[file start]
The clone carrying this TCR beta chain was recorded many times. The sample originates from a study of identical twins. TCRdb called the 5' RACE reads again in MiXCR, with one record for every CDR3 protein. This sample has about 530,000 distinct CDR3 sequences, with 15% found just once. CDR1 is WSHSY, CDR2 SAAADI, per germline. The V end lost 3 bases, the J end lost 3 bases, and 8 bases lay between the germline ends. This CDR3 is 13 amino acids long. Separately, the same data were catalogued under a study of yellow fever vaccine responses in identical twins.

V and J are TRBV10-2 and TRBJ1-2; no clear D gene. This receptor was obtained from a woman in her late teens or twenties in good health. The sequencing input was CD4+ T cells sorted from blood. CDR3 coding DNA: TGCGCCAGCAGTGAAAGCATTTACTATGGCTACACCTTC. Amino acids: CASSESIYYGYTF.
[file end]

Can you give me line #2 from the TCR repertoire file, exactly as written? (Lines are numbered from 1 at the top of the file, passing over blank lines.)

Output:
V and J are TRBV10-2 and TRBJ1-2; no clear D gene. This receptor was obtained from a woman in her late teens or twenties in good health. The sequencing input was CD4+ T cells sorted from blood. CDR3 coding DNA: TGCGCCAGCAGTGAAAGCATTTACTATGGCTACACCTTC. Amino acids: CASSESIYYGYTF.